35M are not much use with a language to be honest, at least in the current structure of the Army, for several reasons.
1) 35M are not slotted by language. So the Army can spend $250,000 or more to send you to language school for Arabic, and then you turn around and deploy to Afghanistan where Arabic is *almost* completely worthless.
2) To piggy back off the first comment, imagine all that but now you are out of the loop for 1-2 years of training. That pipeline is way long for someone who isn't even going to be slotted by language.
3) 35M rarely use the language as the day-to-day operations. Furthermore, we usually get stationed at FORSCOM line units where even though the language regulation states that you will have a command language program....it rarely happens. Resulting in wasted money spent, time out of the loop, and then the language falls by the wayside anyhow. It's different with 35P as they can do their job from the States whereas in most cases we cannot unless you have very advanced training. Take me for example. I've been a Persian-Farsi linguist since 2004-2005. I had one unit send me to language school for refresher. Never another unit has done that. I don't get to use it here. So I'm left trying to practice with notecards on my phone/iPod. I don't do too shabby, but I alternate between doing ok and failing the DLPT depending on how much time I have to study in my off time. It's always a question of whether or not I will pass. And I know my skills are better than my test scores indicate, but the newest DLPT (V) is super difficult, even for native speakers in some languages. So the last test I got a 1+/2+.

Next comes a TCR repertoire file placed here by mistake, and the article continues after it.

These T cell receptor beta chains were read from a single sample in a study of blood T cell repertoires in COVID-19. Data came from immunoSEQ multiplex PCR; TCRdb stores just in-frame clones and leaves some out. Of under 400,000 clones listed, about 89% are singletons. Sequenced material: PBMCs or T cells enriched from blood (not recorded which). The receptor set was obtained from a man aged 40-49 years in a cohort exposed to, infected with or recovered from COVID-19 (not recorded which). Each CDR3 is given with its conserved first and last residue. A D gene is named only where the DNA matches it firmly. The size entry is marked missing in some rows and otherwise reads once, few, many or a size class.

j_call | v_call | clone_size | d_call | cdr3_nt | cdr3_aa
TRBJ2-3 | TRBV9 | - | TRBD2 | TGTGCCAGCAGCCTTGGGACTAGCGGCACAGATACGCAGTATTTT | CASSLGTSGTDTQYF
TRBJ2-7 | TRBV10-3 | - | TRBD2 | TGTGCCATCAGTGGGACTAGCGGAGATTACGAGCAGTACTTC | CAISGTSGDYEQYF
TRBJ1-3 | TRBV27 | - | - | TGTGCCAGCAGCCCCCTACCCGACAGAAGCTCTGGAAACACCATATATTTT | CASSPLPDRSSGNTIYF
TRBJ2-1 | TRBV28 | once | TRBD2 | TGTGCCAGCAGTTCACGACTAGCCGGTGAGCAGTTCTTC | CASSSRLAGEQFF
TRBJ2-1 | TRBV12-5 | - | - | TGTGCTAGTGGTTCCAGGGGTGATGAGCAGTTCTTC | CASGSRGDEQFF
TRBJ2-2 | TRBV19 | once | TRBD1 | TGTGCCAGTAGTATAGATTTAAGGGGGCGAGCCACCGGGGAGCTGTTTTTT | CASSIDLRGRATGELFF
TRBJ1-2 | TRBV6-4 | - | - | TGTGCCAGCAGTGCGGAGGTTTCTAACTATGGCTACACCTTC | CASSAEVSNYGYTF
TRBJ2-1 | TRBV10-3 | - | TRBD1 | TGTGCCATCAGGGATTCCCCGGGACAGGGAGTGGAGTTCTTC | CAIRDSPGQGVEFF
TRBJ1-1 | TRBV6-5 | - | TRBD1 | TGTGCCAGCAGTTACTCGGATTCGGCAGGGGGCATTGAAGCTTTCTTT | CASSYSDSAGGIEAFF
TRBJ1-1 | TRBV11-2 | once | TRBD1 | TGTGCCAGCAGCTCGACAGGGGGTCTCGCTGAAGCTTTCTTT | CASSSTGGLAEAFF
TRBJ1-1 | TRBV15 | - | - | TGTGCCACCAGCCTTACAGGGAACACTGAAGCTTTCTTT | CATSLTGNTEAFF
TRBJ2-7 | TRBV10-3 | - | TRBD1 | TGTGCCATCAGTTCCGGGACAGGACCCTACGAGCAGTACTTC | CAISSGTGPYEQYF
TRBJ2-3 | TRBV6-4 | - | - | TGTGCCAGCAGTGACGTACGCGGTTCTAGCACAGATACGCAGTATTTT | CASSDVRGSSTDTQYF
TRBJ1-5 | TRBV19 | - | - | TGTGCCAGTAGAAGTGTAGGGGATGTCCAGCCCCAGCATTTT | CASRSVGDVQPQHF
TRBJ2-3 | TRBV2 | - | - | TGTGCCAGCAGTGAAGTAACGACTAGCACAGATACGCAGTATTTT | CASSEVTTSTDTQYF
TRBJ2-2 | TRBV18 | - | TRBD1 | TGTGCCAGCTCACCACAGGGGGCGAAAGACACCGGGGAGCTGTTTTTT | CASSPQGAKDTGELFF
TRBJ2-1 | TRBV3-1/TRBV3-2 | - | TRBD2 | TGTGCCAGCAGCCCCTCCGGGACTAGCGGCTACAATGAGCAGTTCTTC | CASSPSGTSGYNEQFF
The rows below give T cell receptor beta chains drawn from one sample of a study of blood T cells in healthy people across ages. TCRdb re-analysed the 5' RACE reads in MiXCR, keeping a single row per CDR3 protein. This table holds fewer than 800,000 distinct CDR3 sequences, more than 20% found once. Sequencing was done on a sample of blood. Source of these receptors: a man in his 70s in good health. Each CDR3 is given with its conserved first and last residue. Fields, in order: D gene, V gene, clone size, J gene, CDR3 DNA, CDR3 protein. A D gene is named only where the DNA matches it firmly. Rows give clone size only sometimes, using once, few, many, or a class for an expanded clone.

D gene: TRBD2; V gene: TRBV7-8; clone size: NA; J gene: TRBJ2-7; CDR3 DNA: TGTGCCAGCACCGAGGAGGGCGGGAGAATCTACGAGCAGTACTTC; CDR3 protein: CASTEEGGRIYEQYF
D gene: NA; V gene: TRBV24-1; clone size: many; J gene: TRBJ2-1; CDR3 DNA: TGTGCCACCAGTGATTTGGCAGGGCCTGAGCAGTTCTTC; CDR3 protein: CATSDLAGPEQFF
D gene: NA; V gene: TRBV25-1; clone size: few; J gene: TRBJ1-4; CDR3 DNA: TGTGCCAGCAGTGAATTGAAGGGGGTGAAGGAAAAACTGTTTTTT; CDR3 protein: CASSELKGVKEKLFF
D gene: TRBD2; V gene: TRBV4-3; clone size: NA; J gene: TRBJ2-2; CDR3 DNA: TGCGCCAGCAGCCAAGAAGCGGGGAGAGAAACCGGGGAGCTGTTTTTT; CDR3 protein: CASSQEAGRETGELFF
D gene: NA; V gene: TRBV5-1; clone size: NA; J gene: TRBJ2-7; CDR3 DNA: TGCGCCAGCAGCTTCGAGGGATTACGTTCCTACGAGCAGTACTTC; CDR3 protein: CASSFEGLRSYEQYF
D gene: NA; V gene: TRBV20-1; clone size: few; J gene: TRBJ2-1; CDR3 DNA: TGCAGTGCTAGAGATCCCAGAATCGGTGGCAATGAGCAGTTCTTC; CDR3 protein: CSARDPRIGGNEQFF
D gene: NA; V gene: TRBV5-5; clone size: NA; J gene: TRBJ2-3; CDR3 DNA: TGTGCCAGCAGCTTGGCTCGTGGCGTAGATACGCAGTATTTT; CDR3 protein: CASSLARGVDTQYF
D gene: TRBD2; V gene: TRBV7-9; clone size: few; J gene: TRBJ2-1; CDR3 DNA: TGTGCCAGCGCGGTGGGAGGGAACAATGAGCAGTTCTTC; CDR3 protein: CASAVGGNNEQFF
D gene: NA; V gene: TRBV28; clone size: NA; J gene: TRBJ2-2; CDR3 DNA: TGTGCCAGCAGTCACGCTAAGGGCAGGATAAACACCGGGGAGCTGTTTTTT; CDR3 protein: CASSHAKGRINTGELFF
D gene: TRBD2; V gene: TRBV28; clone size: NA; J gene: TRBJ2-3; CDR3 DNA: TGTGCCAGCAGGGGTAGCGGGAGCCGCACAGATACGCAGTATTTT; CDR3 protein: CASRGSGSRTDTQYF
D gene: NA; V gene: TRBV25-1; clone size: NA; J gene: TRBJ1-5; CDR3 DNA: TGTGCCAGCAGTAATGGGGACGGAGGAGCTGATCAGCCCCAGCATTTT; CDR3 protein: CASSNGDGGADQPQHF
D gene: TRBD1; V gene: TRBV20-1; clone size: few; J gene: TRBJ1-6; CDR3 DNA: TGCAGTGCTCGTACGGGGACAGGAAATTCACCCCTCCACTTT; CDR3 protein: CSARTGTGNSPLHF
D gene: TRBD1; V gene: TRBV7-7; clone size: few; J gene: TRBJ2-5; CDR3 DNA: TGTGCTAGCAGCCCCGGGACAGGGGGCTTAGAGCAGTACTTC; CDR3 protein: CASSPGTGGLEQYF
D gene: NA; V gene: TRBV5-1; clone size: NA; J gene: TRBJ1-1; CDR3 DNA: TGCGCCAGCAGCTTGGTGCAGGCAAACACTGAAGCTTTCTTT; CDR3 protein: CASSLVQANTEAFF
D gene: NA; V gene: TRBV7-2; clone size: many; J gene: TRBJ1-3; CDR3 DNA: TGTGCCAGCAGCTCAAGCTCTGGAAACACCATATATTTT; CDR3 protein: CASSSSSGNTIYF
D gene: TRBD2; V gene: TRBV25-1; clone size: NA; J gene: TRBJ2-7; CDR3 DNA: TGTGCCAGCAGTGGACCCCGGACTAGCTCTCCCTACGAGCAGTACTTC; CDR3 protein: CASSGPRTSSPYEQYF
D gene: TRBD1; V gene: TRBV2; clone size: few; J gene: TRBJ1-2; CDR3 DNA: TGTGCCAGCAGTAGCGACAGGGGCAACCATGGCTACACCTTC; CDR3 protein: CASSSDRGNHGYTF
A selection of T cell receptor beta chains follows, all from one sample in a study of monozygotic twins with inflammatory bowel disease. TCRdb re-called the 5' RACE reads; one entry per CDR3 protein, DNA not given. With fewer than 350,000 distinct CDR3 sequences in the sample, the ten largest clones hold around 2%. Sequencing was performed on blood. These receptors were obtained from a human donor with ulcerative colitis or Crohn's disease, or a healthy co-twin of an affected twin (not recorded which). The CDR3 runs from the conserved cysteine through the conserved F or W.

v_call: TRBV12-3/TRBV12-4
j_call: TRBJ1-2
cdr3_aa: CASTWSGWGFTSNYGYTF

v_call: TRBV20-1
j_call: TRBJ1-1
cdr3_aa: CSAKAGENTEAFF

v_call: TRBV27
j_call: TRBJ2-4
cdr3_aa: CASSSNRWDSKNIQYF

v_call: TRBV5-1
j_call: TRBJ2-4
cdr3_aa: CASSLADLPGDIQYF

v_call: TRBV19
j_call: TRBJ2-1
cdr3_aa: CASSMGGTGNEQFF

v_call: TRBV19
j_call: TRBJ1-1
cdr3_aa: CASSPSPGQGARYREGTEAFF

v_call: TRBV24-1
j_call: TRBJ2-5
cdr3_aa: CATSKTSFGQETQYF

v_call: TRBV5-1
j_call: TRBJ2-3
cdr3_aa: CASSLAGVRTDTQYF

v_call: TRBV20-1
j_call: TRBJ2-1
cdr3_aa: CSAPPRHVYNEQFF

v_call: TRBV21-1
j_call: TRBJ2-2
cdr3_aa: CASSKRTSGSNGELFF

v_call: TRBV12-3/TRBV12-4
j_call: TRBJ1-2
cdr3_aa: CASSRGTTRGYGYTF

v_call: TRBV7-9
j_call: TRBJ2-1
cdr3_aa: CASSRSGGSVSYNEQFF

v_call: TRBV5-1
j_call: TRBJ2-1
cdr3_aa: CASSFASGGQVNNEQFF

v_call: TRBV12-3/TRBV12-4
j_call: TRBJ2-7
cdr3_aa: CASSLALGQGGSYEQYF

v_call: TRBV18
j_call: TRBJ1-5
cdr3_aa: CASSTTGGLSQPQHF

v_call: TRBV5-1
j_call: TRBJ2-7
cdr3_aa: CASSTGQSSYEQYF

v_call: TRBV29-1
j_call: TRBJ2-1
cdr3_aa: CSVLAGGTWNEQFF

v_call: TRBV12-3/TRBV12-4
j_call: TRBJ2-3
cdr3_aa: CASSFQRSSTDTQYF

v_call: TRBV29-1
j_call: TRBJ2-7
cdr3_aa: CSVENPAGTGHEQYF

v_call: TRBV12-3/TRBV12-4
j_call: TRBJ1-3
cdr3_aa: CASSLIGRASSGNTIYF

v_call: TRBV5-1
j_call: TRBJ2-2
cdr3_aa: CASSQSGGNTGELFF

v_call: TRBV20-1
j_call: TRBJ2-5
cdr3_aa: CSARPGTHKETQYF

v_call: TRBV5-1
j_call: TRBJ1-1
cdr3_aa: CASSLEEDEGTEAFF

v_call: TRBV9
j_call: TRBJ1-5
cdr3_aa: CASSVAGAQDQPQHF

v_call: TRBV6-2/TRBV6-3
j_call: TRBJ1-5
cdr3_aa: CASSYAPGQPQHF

4) Even if we are a 3/3 linguist (which I was when I left the school house and for several years afterwards) the language skills simply aren't good enough to conduct interrogations or source operations without an interpreter because the nuances are too high. Now, don't get me wrong, my language has helped me immensely...but it's mainly for double checking interpreters, understanding parts of conversations cutting back on time spent on the translation, reading documents, etc. But it's not enough that I would feel comfortable by myself. So now the Army pays a quarter million, has you out of the loop for about 1.5-2 years, and still has to hire an interpreter at about 100-200k a pop depending on security clearance.
Being an Army linguist is so friggin' frustrating due to the lack of support (it takes 3-4 MONTHS just to get a DLPT here at Fort Bliss, and they only give you from 0800-1300 to do BOTH portions usually) that I created a blog (see below - although this post isn't a plug for my blog).
I don't see the regulation changing anytime soon for several reasons.
1) It's too expensive. We are in a time where our government can't even balance a damn budget. It's super expensive to send someone to school in HOPES that they pass.
2) There's too many of us now. When I re-classified in mid-2004 there were probably less than 500 of us 97Es (now 35M) at the time in the entire Army if I had to guess. Now they pump a ridiculous amount through the school house each year (something like 1000 or more I don't know the exact number). I don't know what our total current end strength is at this point in the game, but imagine if you took my point #1 and combined it with the fact that everyone would want to go and immediately re-enlist for it. First off that could hinder the Army's goal to eliminate troops to save money, and two imagine how many millions it would cost if even 1,000 of the people re-enlisted for DLI suddenly.
All that being said, they recently re-instated the requirement for 35Ms to pass the DLAB when joining the military. So it does seem as if we are stepping in that direction eventually, but if I had to guess (and this is just one senior NCOs' opinion) it will only happen after all the fat is trimmed and all the cutbacks in the DoD budget are finished.
______________________________________________"an Army Linguist"
- Resources and more about being an Army linguist